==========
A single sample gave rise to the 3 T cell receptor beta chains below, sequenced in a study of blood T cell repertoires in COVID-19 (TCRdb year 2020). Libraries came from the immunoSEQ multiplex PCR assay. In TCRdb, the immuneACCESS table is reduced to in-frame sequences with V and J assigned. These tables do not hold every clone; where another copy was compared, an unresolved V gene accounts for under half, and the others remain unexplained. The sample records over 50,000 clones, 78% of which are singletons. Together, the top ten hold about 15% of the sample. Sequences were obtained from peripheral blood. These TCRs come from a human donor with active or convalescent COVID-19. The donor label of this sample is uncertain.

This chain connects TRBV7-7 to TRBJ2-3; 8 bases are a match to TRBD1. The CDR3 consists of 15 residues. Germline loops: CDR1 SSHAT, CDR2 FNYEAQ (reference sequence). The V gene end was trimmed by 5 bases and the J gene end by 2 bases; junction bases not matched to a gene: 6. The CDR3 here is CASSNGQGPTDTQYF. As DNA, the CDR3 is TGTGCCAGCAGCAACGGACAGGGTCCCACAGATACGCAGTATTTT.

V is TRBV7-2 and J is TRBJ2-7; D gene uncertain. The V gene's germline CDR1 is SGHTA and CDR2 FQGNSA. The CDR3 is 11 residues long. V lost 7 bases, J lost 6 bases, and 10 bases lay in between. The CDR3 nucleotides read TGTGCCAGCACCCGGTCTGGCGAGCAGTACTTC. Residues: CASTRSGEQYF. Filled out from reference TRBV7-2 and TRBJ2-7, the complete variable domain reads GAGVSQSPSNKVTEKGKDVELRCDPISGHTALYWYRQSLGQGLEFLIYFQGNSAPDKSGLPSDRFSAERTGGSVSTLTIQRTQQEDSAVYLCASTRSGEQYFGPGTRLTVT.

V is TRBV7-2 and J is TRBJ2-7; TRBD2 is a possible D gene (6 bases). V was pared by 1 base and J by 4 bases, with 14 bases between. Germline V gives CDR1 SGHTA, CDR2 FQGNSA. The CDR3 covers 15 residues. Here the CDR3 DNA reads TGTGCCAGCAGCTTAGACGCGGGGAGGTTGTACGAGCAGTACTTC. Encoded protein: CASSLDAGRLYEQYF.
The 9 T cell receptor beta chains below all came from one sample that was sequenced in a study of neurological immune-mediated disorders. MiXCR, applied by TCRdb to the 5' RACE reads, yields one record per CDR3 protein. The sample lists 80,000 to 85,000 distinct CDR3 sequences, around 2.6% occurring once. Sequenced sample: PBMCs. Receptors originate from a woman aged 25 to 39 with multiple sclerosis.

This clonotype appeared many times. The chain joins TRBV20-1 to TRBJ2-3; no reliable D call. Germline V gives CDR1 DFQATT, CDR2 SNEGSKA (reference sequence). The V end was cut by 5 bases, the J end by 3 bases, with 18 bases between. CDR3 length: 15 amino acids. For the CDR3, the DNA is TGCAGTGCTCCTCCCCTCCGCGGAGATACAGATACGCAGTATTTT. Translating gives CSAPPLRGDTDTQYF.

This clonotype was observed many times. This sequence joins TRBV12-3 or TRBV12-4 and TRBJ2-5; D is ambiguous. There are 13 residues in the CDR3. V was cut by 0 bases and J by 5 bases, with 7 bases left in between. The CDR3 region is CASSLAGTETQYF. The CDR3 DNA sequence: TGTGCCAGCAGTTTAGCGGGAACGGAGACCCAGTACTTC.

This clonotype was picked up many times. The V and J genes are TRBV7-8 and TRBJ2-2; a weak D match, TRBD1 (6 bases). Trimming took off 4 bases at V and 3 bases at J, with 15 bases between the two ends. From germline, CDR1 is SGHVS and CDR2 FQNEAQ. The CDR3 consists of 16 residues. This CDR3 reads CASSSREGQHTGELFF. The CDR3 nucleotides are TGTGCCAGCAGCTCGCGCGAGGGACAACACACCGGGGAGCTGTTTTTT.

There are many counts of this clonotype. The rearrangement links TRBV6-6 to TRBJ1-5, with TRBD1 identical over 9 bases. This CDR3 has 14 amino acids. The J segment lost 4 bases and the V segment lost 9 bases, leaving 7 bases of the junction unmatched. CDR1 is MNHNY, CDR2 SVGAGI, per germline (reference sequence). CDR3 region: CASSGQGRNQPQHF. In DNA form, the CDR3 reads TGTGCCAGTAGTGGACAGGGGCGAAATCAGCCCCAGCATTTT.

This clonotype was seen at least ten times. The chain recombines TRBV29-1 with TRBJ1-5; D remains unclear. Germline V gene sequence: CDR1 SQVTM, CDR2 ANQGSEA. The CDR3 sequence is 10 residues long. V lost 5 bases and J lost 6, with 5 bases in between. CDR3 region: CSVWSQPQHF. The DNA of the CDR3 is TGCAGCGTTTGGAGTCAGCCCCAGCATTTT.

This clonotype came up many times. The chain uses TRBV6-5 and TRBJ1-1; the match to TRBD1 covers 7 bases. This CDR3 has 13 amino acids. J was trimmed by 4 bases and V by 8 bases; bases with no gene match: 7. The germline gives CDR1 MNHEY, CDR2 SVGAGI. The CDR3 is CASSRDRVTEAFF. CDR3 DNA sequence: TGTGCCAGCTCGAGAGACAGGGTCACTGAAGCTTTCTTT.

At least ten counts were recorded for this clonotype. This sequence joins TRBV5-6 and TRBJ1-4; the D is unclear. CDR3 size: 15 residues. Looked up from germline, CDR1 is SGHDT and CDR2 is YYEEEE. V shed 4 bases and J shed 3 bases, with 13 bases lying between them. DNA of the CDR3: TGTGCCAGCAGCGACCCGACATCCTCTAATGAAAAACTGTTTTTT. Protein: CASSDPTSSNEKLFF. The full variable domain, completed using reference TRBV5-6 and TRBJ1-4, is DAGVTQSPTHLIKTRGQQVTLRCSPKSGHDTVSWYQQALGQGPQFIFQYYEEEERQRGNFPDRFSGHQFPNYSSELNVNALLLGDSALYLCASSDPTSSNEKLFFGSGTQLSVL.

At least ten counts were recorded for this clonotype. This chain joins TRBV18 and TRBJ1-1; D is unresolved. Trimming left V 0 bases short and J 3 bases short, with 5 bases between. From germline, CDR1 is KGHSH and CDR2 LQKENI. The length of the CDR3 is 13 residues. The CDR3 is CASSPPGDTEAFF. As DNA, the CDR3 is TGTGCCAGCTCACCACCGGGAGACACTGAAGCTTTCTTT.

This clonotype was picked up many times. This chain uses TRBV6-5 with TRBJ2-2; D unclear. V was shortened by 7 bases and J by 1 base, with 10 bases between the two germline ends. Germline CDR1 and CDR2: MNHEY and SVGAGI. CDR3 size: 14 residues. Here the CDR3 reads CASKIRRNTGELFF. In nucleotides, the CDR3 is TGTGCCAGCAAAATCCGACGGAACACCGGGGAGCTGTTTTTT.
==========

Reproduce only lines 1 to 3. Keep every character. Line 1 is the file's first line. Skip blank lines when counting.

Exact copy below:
A single sample gave rise to the 3 T cell receptor beta chains below, sequenced in a study of blood T cell repertoires in COVID-19 (TCRdb year 2020). Libraries came from the immunoSEQ multiplex PCR assay. In TCRdb, the immuneACCESS table is reduced to in-frame sequences with V and J assigned. These tables do not hold every clone; where another copy was compared, an unresolved V gene accounts for under half, and the others remain unexplained. The sample records over 50,000 clones, 78% of which are singletons. Together, the top ten hold about 15% of the sample. Sequences were obtained from peripheral blood. These TCRs come from a human donor with active or convalescent COVID-19. The donor label of this sample is uncertain.

This chain connects TRBV7-7 to TRBJ2-3; 8 bases are a match to TRBD1. The CDR3 consists of 15 residues. Germline loops: CDR1 SSHAT, CDR2 FNYEAQ (reference sequence). The V gene end was trimmed by 5 bases and the J gene end by 2 bases; junction bases not matched to a gene: 6. The CDR3 here is CASSNGQGPTDTQYF. As DNA, the CDR3 is TGTGCCAGCAGCAACGGACAGGGTCCCACAGATACGCAGTATTTT.

V is TRBV7-2 and J is TRBJ2-7; D gene uncertain. The V gene's germline CDR1 is SGHTA and CDR2 FQGNSA. The CDR3 is 11 residues long. V lost 7 bases, J lost 6 bases, and 10 bases lay in between. The CDR3 nucleotides read TGTGCCAGCACCCGGTCTGGCGAGCAGTACTTC. Residues: CASTRSGEQYF. Filled out from reference TRBV7-2 and TRBJ2-7, the complete variable domain reads GAGVSQSPSNKVTEKGKDVELRCDPISGHTALYWYRQSLGQGLEFLIYFQGNSAPDKSGLPSDRFSAERTGGSVSTLTIQRTQQEDSAVYLCASTRSGEQYFGPGTRLTVT.